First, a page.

2 EU Cohesion Fund The Cohesion Fund is aimed at Member States whose Gross National Income (GNI) per inhabitant is less than 90% of the Community average. It serves to reduce their economic and social shortfall, as well as to stabilise their economy. For the 2007-2013 period the Cohesion Fund concerns Bulgaria, Cyprus, the Czech Republic, Estonia, Greece, Hungary, Latvia, Lithuania, Malta, Poland, Portugal, Romania, Slovakia and Slovenia. The Cohesion Fund finances activities under the following categories: trans-European transport networks, environment; on the latter, Cohesion Fund can also support projects related to energy or transport, as long as they clearly present a benefit to the environment: energy efficiency, use of renewable energy, developing rail transport, supporting intermodality, strengthening public transport, etc.
3 EBRD EBRD is committed to support clients in countries where the EU funds absorption rate is especially low due to weak institutional capacity, slow generation of projects following EU accession and constraints in co-financing from national resources. This support includes not only co-financing of projects but also with preparation of projects through initiatives like JASPER and JESSICA, jointly supported by EIB and EU A key consideration for the Bank: To be eligible for disbursement, EU stipulates that contracts must be procured in accordance with national law (aligned to the EU Procurement Directive). 05/10/2015
4 EBRD CONSIDERATIONS Whilst the Bank is called the “European Bank” it is owned by 63 countries plus the European Union and the European Investment Bank including a number of countries that are not EU members such as USA, Canada, Japan, Korea, Australia etc. Furthermore, the Bank’s countries of operations are also including non EU countries such as Russian Federation, Turkey, Mongolia etc. Non EU countries concerns are that firms from their countries will have a disadvantage during the tendering process if national law applies and that the fiduciary control of the Bank is undermined. 05/10/2015
5 EBRD CONSIDERATIONS The Agreement establishing the EBRD includes statements that procurement shall be conducted in a fair and transparent manner and that no eligibility restrictions or preferences may apply. Furthermore the Bank has a fiduciary obligation in the procurement process and to ensure that costs are in line with market value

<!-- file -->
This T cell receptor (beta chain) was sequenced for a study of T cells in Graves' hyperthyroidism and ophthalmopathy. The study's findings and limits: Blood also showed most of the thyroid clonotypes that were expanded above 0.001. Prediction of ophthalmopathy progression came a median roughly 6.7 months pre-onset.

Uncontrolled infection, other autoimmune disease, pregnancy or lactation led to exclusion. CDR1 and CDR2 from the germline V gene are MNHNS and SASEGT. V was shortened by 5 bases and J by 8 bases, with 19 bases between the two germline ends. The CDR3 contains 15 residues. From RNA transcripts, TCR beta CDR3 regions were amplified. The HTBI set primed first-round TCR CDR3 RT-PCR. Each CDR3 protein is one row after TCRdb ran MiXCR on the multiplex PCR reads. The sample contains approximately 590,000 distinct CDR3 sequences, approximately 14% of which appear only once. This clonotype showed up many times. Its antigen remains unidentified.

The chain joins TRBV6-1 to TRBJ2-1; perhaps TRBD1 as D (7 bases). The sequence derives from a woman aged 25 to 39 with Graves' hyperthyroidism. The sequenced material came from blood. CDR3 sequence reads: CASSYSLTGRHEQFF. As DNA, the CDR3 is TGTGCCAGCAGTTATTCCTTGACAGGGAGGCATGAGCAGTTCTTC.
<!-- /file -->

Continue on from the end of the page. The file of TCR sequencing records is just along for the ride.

6 EBRD Procurement Policies and Rules revised May 2009 Paragraph 2.4. When projects are co-financed on a joint basis, the Bank’s procurement policies and rules will apply for co-financed contracts. However, in exceptional cases the Bank may agree, on a case by case basis and subject to the approval of the Board of Directors, to the application of alternative procurement rules, provided the Bank is satisfied that those alternative procedures are fair and transparent, and that acceptable alternative monitoring procedures are in place. Such exceptions could also be envisaged in the case of projects jointly co-financed with the EC Cohesion and Structural Funds, subject to Board approval.
7 Alternative Procurement Procedures Considerations: Notification - Tender notices shall be published in the Official Journal of the EU (OJEU) and a GPN with a full list of contract on the EBRD website. Fairness and Competition – Only open or restricted tendering is allowed to enable Bank financing. Contract administration and performance – Tender and contract conditions include clear responsibilities and liabilities for both parties and should be fair and reasonable. Accountability – Awarding entities are responsible for their actions during the procurement process. Any tenderer may use the complaint and appeals procedure and all complaints are referred to an independent dispute review body or local courts and can be referred to the higher courts on appeal. Utilities Directive provisions –The Bank would not finance contracts where reciprocity provisions as per the GPA have been used in the evaluation of tenderers.
8 Alternative Monitoring Procedures The Commission is involved in programme monitoring, commits and pays out approved expenditures and verifies the control system and applies its auditing function For each Sector Operational Programme (SOP), the Member States appoints: a Managing Authority (a national, regional or local public authority or public/private body to manage the operational programme); a Certification Body (a national, regional or local public authority or body to certify the statement of expenditure and the payment applications before their transmission to the Commission); an Auditing Body (a national, regional or local public authority or body for each operational programme to oversee the efficient running of the management and monitoring system). EBRD will conduct client capacity assessment, review the progress of the project etc. but will not review the procurement process.
9 Last but not least The Bank’s Enforcement Policy and Procedures will apply and the Bank’s legal documentation will provide that EBRD loan proceeds will not be available for financing contracts with any entity appearing on the EBRD list of debarred entities; Disbursement may only be made against receipt of signed eligible contracts (up to 15%). The Loan Documentation Disbursement Application Form has a special annex for information on each contract and the tender and award process. The Bank’s right to audit use of loan proceeds regulated in Legal Documents. The Bank’s retroactive financing policy may in specific cases also need to be derogated from.